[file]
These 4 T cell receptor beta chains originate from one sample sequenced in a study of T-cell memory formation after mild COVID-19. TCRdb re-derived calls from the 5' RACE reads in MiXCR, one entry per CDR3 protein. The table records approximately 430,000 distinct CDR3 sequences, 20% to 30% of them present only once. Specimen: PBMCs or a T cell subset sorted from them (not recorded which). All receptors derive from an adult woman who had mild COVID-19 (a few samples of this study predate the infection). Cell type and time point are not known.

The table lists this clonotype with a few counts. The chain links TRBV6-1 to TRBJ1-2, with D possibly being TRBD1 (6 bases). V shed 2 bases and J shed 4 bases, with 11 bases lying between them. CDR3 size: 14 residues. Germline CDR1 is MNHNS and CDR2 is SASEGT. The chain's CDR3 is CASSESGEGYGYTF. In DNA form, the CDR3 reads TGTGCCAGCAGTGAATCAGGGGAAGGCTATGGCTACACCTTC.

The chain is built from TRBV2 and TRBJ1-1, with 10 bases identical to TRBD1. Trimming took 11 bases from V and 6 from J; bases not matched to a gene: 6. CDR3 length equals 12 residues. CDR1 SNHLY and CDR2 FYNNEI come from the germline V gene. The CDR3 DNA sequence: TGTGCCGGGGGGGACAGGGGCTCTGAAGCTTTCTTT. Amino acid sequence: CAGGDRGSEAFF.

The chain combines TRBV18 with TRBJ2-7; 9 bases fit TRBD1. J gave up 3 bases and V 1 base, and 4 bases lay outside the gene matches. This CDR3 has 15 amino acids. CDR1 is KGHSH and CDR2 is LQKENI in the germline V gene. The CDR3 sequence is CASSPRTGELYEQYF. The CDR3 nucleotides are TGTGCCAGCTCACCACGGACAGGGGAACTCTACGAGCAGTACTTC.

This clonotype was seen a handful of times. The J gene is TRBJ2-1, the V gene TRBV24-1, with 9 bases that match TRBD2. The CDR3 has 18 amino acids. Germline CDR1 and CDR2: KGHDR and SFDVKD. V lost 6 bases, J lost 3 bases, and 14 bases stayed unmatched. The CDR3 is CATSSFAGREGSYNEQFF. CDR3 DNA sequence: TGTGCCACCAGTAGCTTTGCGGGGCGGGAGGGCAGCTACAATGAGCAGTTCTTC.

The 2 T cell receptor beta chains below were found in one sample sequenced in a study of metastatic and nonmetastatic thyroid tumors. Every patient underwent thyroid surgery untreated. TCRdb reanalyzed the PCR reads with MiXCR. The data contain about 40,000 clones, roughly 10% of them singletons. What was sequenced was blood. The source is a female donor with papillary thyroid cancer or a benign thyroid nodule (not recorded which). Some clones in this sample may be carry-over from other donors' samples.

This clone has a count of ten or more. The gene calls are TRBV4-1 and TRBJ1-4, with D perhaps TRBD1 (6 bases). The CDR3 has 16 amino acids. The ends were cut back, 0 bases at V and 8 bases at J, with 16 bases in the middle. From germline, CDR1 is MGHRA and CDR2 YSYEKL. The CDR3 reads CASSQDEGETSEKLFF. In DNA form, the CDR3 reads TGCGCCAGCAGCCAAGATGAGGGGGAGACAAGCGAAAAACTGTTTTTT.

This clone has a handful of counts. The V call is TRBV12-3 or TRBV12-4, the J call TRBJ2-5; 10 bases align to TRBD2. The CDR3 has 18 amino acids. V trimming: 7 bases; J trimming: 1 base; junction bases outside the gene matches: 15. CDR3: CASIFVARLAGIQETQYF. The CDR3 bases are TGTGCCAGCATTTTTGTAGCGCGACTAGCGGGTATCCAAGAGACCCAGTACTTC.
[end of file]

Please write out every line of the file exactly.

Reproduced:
These 4 T cell receptor beta chains originate from one sample sequenced in a study of T-cell memory formation after mild COVID-19. TCRdb re-derived calls from the 5' RACE reads in MiXCR, one entry per CDR3 protein. The table records approximately 430,000 distinct CDR3 sequences, 20% to 30% of them present only once. Specimen: PBMCs or a T cell subset sorted from them (not recorded which). All receptors derive from an adult woman who had mild COVID-19 (a few samples of this study predate the infection). Cell type and time point are not known.

The table lists this clonotype with a few counts. The chain links TRBV6-1 to TRBJ1-2, with D possibly being TRBD1 (6 bases). V shed 2 bases and J shed 4 bases, with 11 bases lying between them. CDR3 size: 14 residues. Germline CDR1 is MNHNS and CDR2 is SASEGT. The chain's CDR3 is CASSESGEGYGYTF. In DNA form, the CDR3 reads TGTGCCAGCAGTGAATCAGGGGAAGGCTATGGCTACACCTTC.

The chain is built from TRBV2 and TRBJ1-1, with 10 bases identical to TRBD1. Trimming took 11 bases from V and 6 from J; bases not matched to a gene: 6. CDR3 length equals 12 residues. CDR1 SNHLY and CDR2 FYNNEI come from the germline V gene. The CDR3 DNA sequence: TGTGCCGGGGGGGACAGGGGCTCTGAAGCTTTCTTT. Amino acid sequence: CAGGDRGSEAFF.

The chain combines TRBV18 with TRBJ2-7; 9 bases fit TRBD1. J gave up 3 bases and V 1 base, and 4 bases lay outside the gene matches. This CDR3 has 15 amino acids. CDR1 is KGHSH and CDR2 is LQKENI in the germline V gene. The CDR3 sequence is CASSPRTGELYEQYF. The CDR3 nucleotides are TGTGCCAGCTCACCACGGACAGGGGAACTCTACGAGCAGTACTTC.

This clonotype was seen a handful of times. The J gene is TRBJ2-1, the V gene TRBV24-1, with 9 bases that match TRBD2. The CDR3 has 18 amino acids. Germline CDR1 and CDR2: KGHDR and SFDVKD. V lost 6 bases, J lost 3 bases, and 14 bases stayed unmatched. The CDR3 is CATSSFAGREGSYNEQFF. CDR3 DNA sequence: TGTGCCACCAGTAGCTTTGCGGGGCGGGAGGGCAGCTACAATGAGCAGTTCTTC.

The 2 T cell receptor beta chains below were found in one sample sequenced in a study of metastatic and nonmetastatic thyroid tumors. Every patient underwent thyroid surgery untreated. TCRdb reanalyzed the PCR reads with MiXCR. The data contain about 40,000 clones, roughly 10% of them singletons. What was sequenced was blood. The source is a female donor with papillary thyroid cancer or a benign thyroid nodule (not recorded which). Some clones in this sample may be carry-over from other donors' samples.

This clone has a count of ten or more. The gene calls are TRBV4-1 and TRBJ1-4, with D perhaps TRBD1 (6 bases). The CDR3 has 16 amino acids. The ends were cut back, 0 bases at V and 8 bases at J, with 16 bases in the middle. From germline, CDR1 is MGHRA and CDR2 YSYEKL. The CDR3 reads CASSQDEGETSEKLFF. In DNA form, the CDR3 reads TGCGCCAGCAGCCAAGATGAGGGGGAGACAAGCGAAAAACTGTTTTTT.

This clone has a handful of counts. The V call is TRBV12-3 or TRBV12-4, the J call TRBJ2-5; 10 bases align to TRBD2. The CDR3 has 18 amino acids. V trimming: 7 bases; J trimming: 1 base; junction bases outside the gene matches: 15. CDR3: CASIFVARLAGIQETQYF. The CDR3 bases are TGTGCCAGCATTTTTGTAGCGCGACTAGCGGGTATCCAAGAGACCCAGTACTTC.